P 38 "In practice, the key competencies are most often used in combination"

The following diagram shows my interpretation of how the competencies fit and work in combination.


If a school was to focus on 5 skills, 3 attitudes and 3 understandings from each competency this would add up to 65 factors to address and focus on outside of anything that was subject specific. It appears to me that schools doing this are trading content overload for competency overload. I would challenge any teacher to sit, and without reference to paper, to outline and discuss with clarity such a collection, let alone address them meaningfully with students.

Cross Competency Approach

Though each competency can be identified as a stand alone basis, the reality is that the 5 competencies are woven together in a powerful and inseparable manner as we interact with people and the world around us as thinkers, learners, communicators, and as we participate and contribute to that world. Thinking is the central skill that empowers us as learners, makes us effective as communicators. Thinking enables us to manage ourselves effectively as we interact, build and maintain relationships. Thinking allows us to participate and contribute effectively in a constantly changing world. In fact the curriculum document states "In practice the key competencies are most often used in combination" (p38)

I suggest that the competencies combine in this manner:
Thinking is the over-riding and dominant competency for it is central to every competency.
Using language symbols and text is a close second because we do much of our thinking in language symbols and text, as well as the bulk of our communication, both receptive and productive communication.
Managing self is next, because as I interact with others, relate to them, participate with them and contribute to the communities I involve myself in them I need to constantly manage my language, emotions, interactions, responses, and behaviour. In amongst this I also have to manage the more private aspects of health, well being, time and resources.
This leads me to the diagramatic representation of the combination or inter-weaving of the competencies shown above.

Having established how the competencies relate to each other it is not much of a shift to start looking at the concept of cross competency skills rather than competency specific skills.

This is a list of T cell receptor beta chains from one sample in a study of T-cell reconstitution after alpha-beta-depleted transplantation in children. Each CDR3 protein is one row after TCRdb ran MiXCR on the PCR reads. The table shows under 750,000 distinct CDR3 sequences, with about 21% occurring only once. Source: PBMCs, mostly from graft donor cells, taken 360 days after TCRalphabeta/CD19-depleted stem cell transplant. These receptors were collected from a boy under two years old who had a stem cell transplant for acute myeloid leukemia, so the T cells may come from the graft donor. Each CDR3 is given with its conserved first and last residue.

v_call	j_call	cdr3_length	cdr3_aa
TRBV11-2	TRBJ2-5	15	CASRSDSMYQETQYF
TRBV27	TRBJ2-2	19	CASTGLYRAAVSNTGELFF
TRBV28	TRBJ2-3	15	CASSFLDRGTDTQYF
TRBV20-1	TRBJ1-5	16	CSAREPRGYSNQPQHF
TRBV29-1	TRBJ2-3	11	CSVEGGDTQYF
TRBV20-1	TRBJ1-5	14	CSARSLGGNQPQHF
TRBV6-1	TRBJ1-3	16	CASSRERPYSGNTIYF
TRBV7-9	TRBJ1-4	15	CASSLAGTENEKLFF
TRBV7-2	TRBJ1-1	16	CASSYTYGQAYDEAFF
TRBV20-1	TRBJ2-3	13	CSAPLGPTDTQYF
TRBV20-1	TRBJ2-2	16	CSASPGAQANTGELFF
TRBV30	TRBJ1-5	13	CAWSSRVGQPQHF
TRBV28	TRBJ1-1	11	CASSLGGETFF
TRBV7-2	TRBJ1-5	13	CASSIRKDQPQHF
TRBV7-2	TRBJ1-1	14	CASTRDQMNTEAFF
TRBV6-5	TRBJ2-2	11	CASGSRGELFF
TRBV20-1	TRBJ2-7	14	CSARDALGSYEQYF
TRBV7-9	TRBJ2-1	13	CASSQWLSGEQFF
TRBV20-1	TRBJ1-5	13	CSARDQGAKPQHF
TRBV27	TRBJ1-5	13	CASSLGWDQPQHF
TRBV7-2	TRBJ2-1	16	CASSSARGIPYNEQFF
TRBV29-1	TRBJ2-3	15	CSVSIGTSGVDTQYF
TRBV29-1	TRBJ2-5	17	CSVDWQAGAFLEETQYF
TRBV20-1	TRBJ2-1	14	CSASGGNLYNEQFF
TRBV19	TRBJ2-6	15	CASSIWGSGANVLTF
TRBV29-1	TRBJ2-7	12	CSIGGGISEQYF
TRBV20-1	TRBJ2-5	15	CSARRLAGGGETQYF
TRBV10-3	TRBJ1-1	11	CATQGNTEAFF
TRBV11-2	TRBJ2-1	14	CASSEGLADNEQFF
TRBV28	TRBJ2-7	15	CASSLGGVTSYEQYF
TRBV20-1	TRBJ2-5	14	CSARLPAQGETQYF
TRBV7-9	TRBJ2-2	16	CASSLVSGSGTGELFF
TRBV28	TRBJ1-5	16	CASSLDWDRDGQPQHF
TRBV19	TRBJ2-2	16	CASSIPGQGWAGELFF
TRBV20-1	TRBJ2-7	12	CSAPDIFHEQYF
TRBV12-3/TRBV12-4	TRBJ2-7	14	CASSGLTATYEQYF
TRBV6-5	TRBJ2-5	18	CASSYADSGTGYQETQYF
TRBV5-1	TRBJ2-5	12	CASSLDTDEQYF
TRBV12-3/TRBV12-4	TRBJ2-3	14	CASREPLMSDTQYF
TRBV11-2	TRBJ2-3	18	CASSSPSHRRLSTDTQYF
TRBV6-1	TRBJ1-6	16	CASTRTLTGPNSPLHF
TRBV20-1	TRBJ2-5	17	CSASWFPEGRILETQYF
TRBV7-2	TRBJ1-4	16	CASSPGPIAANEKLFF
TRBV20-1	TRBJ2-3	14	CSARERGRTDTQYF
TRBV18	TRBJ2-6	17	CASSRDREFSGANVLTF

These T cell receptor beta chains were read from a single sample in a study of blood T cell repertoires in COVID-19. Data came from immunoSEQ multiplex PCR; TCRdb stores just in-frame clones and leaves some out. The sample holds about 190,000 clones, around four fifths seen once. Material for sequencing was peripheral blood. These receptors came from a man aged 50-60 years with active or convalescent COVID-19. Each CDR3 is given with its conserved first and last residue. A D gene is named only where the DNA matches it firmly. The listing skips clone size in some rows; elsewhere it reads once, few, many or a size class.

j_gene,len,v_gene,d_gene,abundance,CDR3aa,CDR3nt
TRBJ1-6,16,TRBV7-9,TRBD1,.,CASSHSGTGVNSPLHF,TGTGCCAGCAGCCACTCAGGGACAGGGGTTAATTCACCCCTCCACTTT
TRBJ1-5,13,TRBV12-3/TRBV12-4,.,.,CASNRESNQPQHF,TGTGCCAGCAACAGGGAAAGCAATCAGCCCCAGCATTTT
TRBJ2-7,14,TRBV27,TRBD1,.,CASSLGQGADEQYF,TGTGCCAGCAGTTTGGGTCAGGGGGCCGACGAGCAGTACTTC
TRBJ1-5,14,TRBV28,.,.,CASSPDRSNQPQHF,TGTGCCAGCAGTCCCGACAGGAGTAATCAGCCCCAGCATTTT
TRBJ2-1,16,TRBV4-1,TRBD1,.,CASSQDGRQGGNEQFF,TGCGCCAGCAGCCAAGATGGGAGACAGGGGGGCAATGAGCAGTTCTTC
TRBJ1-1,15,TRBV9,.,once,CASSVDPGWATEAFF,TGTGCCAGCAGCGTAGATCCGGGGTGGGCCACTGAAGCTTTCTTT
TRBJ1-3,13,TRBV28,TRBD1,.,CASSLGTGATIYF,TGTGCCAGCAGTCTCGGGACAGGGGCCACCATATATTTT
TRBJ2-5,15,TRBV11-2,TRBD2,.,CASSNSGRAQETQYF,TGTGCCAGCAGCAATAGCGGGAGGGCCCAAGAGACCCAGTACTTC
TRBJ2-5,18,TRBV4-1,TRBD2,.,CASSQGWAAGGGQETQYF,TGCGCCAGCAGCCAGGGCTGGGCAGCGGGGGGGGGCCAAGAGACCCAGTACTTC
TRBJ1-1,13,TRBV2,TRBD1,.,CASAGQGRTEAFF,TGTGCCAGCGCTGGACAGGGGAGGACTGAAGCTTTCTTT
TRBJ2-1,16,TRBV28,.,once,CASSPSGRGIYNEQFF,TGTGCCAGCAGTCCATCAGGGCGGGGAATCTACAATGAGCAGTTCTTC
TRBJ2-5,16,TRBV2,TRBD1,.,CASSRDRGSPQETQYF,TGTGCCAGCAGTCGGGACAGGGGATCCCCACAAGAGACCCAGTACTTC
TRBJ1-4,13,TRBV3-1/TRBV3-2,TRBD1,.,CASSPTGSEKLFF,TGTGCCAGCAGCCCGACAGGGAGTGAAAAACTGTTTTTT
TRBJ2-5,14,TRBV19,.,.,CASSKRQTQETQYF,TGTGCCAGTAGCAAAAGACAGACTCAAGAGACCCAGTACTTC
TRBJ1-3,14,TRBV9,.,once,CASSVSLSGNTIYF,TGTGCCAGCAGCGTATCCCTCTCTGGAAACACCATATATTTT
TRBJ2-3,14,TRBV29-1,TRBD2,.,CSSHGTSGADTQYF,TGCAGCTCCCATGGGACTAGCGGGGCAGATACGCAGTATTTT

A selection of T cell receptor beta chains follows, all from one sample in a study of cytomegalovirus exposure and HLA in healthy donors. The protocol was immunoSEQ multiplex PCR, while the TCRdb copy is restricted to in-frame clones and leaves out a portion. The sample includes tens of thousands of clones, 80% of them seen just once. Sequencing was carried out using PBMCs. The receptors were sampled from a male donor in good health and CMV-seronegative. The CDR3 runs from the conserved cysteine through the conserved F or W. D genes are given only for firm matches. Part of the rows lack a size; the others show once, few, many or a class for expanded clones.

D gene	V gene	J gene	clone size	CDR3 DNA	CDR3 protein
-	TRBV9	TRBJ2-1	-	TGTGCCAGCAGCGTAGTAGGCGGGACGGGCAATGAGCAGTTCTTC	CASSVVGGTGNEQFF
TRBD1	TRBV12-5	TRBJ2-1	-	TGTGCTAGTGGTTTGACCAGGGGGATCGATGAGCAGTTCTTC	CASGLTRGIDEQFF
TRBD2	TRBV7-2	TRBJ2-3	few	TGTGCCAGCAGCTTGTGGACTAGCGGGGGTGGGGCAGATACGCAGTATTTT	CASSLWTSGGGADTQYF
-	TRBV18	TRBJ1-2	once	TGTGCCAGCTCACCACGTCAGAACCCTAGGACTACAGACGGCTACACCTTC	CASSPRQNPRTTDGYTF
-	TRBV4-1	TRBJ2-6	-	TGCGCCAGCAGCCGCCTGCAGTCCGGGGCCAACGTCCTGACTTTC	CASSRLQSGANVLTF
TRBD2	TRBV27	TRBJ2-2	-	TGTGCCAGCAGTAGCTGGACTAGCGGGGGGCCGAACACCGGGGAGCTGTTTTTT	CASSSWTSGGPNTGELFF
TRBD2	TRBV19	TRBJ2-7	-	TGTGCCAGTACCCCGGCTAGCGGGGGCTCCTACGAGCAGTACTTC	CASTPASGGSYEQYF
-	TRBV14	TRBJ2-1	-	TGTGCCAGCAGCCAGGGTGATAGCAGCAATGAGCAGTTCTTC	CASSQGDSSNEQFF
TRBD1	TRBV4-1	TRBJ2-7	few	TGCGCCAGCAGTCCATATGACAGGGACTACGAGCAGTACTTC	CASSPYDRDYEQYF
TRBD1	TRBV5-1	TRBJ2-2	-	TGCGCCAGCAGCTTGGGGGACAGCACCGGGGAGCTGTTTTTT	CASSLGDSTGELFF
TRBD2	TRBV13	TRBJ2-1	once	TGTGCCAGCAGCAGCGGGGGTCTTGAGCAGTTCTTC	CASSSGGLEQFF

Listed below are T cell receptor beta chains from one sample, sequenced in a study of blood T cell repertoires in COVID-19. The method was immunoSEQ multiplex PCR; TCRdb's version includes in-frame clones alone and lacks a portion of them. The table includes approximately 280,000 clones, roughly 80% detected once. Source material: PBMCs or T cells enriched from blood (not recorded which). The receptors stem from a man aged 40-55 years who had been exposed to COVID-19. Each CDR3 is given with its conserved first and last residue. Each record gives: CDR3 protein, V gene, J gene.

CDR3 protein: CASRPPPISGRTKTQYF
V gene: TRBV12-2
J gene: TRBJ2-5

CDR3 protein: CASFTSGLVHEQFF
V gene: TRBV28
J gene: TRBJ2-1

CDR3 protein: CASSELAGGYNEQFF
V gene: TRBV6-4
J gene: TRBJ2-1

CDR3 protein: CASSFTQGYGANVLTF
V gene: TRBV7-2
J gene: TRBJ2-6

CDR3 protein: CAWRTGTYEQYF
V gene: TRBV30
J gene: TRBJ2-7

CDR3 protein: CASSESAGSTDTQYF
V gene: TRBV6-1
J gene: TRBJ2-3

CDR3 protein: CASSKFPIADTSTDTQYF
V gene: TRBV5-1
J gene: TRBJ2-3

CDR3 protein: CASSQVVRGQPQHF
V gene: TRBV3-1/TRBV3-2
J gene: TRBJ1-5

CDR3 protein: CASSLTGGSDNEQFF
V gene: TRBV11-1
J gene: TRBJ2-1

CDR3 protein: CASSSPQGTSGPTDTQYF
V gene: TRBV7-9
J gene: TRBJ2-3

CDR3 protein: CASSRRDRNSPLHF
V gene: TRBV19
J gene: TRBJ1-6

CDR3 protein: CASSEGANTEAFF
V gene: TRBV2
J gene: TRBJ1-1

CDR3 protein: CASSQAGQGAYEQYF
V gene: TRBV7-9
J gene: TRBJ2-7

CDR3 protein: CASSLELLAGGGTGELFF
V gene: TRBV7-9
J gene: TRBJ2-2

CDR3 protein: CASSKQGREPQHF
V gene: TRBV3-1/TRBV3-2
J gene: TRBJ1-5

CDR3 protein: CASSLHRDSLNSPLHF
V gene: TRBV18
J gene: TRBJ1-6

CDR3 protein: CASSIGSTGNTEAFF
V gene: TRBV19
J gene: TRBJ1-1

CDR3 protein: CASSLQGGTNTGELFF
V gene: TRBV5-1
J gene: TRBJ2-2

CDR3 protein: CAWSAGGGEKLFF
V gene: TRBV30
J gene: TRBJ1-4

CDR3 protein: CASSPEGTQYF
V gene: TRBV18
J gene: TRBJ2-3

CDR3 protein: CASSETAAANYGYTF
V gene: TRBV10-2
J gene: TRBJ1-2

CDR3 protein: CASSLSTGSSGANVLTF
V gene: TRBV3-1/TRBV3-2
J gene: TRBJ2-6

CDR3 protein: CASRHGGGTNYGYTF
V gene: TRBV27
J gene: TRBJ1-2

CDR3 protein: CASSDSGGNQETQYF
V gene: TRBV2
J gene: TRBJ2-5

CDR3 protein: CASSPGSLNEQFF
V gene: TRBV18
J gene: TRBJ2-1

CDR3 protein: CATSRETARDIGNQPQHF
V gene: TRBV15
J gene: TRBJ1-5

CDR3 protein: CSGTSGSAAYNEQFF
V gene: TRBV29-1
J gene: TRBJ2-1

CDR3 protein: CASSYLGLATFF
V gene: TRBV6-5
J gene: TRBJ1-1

In approach one schools look at facilitating skills that are concept specific. For instance they will target thinking skills, self management skills, participating and contributing skills etc.
The second approach takes a different view and looks for a small set of skills that can be seen to empower a person across the competencies.

The concept is that we should be able to find a core set of skills that:

  • are central to thinking
  • enable learning
  • empower communication
  • support self management
  • enable building and maintaining relationships
  • enable participation and contribution


If we could identify a core set of skills that fit with this concept and focussed on these it seems to have the potential for being a powerful way to approach the competencies as we work with students across all socaial and learning experiences.

The schools I have worked with have established a number of skills. Each school makes their own decisions about what skills they see as being key to their students’ learning and interacting with others.

From the wider set of skills chosen by schools I will use the 6 most common for examples:
  • Identify need or problem
  • Identify, understand and use relevant contextual vocabulary appropriately.
  • Acquire, validate and use relevant information
  • Create and use relevant questions to guide thinking, and gain information. (Refers to the QuESTioning Matrix)
  • Create and critique information, argument, belief and theory
  • Make informed decisions with due consideration of possible options and their consequences and impact on others or environment